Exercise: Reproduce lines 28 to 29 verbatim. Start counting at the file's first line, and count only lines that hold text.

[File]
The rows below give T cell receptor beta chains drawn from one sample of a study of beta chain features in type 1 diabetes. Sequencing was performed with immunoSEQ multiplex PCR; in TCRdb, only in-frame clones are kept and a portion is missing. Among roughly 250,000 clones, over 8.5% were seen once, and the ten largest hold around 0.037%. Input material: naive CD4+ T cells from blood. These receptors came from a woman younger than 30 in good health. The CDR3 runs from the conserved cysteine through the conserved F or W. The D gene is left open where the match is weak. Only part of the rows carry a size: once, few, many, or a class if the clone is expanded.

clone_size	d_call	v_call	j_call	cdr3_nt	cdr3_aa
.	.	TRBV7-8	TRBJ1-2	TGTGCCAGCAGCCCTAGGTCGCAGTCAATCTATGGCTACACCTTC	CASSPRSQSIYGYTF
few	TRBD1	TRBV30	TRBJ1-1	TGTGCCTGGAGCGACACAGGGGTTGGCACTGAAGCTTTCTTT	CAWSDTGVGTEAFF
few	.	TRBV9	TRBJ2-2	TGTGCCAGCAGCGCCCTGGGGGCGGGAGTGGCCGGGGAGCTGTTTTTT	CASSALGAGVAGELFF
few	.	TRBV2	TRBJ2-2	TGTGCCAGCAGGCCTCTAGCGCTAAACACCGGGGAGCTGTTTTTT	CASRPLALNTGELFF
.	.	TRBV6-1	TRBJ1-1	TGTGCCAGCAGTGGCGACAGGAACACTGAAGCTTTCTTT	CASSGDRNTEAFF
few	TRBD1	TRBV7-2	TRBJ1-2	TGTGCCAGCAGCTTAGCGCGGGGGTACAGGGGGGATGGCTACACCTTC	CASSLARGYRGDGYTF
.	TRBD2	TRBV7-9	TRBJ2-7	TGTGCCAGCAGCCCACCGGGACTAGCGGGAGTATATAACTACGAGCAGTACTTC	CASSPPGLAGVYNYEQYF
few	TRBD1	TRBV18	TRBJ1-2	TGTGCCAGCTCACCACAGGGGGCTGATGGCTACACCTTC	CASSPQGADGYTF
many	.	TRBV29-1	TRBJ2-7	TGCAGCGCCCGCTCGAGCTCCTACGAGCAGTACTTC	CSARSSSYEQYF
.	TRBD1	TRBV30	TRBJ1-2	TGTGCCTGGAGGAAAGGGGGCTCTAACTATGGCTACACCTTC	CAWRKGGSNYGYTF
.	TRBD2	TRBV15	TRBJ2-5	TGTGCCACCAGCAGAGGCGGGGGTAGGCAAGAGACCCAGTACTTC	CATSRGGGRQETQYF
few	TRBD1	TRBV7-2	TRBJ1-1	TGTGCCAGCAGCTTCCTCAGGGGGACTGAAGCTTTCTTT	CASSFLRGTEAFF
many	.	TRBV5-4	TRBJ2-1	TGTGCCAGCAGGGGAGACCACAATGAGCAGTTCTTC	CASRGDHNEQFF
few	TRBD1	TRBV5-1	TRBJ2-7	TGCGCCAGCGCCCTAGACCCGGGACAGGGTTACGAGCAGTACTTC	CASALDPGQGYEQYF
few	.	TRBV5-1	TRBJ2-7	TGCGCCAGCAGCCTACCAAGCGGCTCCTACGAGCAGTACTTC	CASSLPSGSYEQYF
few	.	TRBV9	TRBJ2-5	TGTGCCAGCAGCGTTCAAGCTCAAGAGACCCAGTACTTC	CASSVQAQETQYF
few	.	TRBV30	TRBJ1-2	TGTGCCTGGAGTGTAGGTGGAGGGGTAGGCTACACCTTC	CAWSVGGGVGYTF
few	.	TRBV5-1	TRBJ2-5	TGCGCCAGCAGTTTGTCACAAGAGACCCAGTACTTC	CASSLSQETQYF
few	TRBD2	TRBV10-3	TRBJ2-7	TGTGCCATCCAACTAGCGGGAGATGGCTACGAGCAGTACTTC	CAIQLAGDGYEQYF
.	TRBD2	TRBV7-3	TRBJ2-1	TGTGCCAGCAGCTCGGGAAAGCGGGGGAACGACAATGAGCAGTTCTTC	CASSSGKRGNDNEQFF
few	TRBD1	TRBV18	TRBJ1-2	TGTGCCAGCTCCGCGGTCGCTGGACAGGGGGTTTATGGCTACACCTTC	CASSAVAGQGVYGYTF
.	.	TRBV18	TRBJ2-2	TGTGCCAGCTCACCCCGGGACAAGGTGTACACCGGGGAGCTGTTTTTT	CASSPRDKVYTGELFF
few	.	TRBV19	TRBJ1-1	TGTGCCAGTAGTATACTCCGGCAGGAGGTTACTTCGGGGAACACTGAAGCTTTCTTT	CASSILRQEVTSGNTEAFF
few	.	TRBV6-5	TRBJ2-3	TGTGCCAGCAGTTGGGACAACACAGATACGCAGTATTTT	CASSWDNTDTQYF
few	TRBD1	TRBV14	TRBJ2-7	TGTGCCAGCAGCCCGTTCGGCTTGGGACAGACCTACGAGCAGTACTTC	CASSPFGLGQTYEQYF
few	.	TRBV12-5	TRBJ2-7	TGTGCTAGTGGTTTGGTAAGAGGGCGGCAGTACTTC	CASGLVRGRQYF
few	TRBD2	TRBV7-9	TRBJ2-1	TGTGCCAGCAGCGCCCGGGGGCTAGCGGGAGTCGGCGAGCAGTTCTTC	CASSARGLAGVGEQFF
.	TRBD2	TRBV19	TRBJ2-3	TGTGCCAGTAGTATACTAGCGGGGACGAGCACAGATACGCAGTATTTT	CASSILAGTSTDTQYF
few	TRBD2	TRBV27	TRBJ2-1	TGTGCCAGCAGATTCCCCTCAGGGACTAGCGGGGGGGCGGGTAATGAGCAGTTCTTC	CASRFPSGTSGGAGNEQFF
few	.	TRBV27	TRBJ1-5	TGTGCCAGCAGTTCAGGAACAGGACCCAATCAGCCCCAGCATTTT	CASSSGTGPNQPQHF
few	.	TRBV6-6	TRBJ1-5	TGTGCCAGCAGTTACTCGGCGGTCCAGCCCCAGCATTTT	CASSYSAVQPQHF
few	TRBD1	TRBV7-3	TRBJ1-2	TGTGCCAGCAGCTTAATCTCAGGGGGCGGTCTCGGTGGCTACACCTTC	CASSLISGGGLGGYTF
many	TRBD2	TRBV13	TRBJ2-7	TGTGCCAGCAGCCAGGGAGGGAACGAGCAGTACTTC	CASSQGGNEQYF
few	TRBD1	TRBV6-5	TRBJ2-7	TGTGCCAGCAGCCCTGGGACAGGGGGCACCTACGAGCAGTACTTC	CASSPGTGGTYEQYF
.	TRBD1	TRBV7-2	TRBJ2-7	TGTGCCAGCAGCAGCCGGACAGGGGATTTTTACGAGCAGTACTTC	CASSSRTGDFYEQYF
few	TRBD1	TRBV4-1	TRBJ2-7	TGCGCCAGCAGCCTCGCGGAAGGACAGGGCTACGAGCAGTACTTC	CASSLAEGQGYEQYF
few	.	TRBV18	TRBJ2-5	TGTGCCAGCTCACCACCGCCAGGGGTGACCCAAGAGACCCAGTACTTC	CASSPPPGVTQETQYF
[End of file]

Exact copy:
few	.	TRBV12-5	TRBJ2-7	TGTGCTAGTGGTTTGGTAAGAGGGCGGCAGTACTTC	CASGLVRGRQYF
few	TRBD2	TRBV7-9	TRBJ2-1	TGTGCCAGCAGCGCCCGGGGGCTAGCGGGAGTCGGCGAGCAGTTCTTC	CASSARGLAGVGEQFF